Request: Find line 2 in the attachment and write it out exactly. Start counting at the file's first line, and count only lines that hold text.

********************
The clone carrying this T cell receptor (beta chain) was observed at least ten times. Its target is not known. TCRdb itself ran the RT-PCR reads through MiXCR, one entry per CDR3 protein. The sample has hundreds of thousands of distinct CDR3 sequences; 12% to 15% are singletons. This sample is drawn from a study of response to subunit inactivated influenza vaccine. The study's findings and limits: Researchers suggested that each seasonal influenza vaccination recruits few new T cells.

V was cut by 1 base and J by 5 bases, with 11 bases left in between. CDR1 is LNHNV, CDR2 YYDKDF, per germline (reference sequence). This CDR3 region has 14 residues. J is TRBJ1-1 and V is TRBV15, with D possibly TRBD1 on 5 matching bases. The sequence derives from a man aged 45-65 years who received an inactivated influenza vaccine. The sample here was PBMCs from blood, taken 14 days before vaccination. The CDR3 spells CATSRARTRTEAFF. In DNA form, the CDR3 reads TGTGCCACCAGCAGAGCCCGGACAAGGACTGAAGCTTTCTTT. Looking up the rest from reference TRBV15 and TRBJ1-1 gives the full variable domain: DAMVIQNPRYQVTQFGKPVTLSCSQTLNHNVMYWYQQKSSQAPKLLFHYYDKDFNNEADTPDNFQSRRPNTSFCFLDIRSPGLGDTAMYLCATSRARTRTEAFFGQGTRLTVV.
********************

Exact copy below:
V was cut by 1 base and J by 5 bases, with 11 bases left in between. CDR1 is LNHNV, CDR2 YYDKDF, per germline (reference sequence). This CDR3 region has 14 residues. J is TRBJ1-1 and V is TRBV15, with D possibly TRBD1 on 5 matching bases. The sequence derives from a man aged 45-65 years who received an inactivated influenza vaccine. The sample here was PBMCs from blood, taken 14 days before vaccination. The CDR3 spells CATSRARTRTEAFF. In DNA form, the CDR3 reads TGTGCCACCAGCAGAGCCCGGACAAGGACTGAAGCTTTCTTT. Looking up the rest from reference TRBV15 and TRBJ1-1 gives the full variable domain: DAMVIQNPRYQVTQFGKPVTLSCSQTLNHNVMYWYQQKSSQAPKLLFHYYDKDFNNEADTPDNFQSRRPNTSFCFLDIRSPGLGDTAMYLCATSRARTRTEAFFGQGTRLTVV.